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Mating Behavior of Cyphoderris Strepitans

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Mating Behavior of Cyphoderris Strepitans

Introduction: Cyphoderris Strepitans (sagebrush crickets) are unique in their mating behaviors. The male calls by brushing his tegmina (anterior wings) against each other which creates a sound in the same fashion as plucking a comb with a toothpick. The call alerts females of a male’s presence and may also indicate his sexual status (virgin vs. non-virgin) to females. The male’s fleshy, white, hind wings provide a nuptial food gift to the female as she mounts during mating. While the female is preoccupied with feeding on these hind wings, the male attaches a spermatophore to the female. Post-copulation, the male’s tattered hind wings darken and allow researchers to determine his sexual status: virgin vs. non-virgin.


Determine if diet influences male willingness to call.

(2) Determine if diet influences female mount-time.

Non-virgin male – damaged wings

Virgin male – intact hind wings

1. Diet vs. # of Periods with Mating Calls

2. Mount time vs. Diet in Females

Female crickets were divided into two diets: low and high (same as the males). The females were then placed in a clear plastic box with a male cricket, as described in the previous section. Through video analysis, total mount time exhibited by each female was recorded.

Male sagebrush crickets were divided into two diet groups, with half being on a high and the other half on low diet for two days. High diet crickets were given five pollen grains, a slice of apple (water source), and a piece of cat chow every day. The low diet consisted of 2 grains of pollen and a slide of apple every day. The males were paired with females overnight in a clear plastic box and their behaviors were video recorded. Male calling behaviors were scored by dividing the night up into five-minute periods of time. During video analysis, periods were marked based on whether or not a male called. Total marked periods were determined for each male. As an extension, we decided to examine cricket mass data to determine if the two diets affected mass. Pre and post-diet masses were used to determine the percent change in mass for each individual.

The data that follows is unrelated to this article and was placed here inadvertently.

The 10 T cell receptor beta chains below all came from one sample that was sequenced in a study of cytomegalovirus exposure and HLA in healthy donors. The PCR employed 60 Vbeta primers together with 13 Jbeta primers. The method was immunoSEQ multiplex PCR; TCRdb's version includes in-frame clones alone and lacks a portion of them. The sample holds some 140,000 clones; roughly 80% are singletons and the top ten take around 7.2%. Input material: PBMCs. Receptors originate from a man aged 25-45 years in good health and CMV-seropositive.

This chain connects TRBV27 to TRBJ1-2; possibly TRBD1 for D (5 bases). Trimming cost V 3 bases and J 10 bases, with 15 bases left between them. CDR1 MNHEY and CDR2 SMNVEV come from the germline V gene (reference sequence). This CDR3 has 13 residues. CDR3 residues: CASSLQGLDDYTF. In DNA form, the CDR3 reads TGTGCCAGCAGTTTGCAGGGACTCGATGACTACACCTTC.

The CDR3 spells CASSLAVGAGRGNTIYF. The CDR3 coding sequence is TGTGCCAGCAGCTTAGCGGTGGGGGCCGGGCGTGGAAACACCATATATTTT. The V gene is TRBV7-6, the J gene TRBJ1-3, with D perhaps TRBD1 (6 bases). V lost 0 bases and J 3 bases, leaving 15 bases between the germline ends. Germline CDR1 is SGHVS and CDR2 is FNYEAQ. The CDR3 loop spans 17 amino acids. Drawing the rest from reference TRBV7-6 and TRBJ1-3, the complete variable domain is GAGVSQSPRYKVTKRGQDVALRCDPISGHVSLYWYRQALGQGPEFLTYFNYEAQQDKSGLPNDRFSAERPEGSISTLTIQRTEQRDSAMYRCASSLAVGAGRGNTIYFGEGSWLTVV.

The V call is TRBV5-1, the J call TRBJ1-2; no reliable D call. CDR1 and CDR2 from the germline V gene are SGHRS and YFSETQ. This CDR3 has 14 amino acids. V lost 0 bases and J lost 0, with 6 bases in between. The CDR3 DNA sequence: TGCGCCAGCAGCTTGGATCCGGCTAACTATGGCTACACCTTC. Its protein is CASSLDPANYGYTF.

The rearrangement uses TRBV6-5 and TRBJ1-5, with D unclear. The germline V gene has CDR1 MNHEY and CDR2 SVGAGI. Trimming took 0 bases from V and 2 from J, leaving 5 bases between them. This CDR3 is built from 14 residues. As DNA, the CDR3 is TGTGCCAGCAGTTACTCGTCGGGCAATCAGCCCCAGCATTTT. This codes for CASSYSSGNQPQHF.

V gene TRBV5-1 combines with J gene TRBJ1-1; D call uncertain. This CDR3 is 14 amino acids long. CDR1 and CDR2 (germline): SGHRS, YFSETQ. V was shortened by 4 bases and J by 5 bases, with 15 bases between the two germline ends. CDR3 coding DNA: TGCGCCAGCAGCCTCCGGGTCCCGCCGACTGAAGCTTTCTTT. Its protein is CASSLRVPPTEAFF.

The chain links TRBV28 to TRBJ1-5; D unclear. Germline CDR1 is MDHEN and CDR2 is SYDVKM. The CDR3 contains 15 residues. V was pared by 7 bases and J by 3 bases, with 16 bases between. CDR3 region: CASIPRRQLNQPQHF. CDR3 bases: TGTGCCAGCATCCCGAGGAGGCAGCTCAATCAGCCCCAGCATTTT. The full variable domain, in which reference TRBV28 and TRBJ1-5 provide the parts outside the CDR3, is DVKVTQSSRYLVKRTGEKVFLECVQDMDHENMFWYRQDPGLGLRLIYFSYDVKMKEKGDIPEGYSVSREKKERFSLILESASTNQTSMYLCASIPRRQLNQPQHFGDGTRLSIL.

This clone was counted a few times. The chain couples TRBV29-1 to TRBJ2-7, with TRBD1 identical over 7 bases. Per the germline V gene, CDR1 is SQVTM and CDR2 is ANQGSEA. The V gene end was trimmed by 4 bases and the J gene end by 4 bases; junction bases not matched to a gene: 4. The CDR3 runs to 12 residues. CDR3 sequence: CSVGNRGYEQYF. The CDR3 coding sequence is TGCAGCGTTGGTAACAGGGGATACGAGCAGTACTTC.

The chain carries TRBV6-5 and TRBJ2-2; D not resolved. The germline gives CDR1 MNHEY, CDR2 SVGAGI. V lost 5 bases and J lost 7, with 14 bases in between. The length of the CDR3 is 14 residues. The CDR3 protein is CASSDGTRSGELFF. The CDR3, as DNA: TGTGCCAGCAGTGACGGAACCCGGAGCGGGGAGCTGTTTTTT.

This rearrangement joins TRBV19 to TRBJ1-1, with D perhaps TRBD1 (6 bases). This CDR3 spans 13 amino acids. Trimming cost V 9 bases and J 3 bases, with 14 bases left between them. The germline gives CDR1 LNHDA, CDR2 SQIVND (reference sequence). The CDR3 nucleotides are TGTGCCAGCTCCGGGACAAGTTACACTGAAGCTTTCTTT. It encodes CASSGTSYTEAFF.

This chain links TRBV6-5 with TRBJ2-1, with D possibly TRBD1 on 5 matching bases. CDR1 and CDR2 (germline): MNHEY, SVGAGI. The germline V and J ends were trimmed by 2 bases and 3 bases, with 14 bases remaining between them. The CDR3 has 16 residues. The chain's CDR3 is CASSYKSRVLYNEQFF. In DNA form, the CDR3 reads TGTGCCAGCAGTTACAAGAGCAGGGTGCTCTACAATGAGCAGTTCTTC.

Right: A mounted female feeds on the hind wings of a male while he attempts to attach a spermatophore.

The overall goal of our experiment was to to determine whether diet played a significant role in the mating behaviors of Cyphoderris Strepitans. The first part of this experiment was to determine how diet of a male cricket affected the number of mating calls it performed. The data suggest that diet does not have a significant effect on the number of mating calls performed by males (p=0.937). This conclusion led us to question whether the diets had a significant impact on cricket mass. We compared the pre and post-masses of males on a high diet with the mass of those on a low diet. We found that diet did indeed have have a significant impact on the masses of crickets (p=0.036) In summary, although variation in diet created significant mass differences, it was not shown to create significant differences in calling behavior.

Our final experiment concerned the effects of diet on female willingness to mate. We found that there was not a significant correlation between mount time and female diet (p=0.56), but this conclusion is not definitive because sample size was limited; further testing may be warranted.

Left: CyphoderrisStrepitans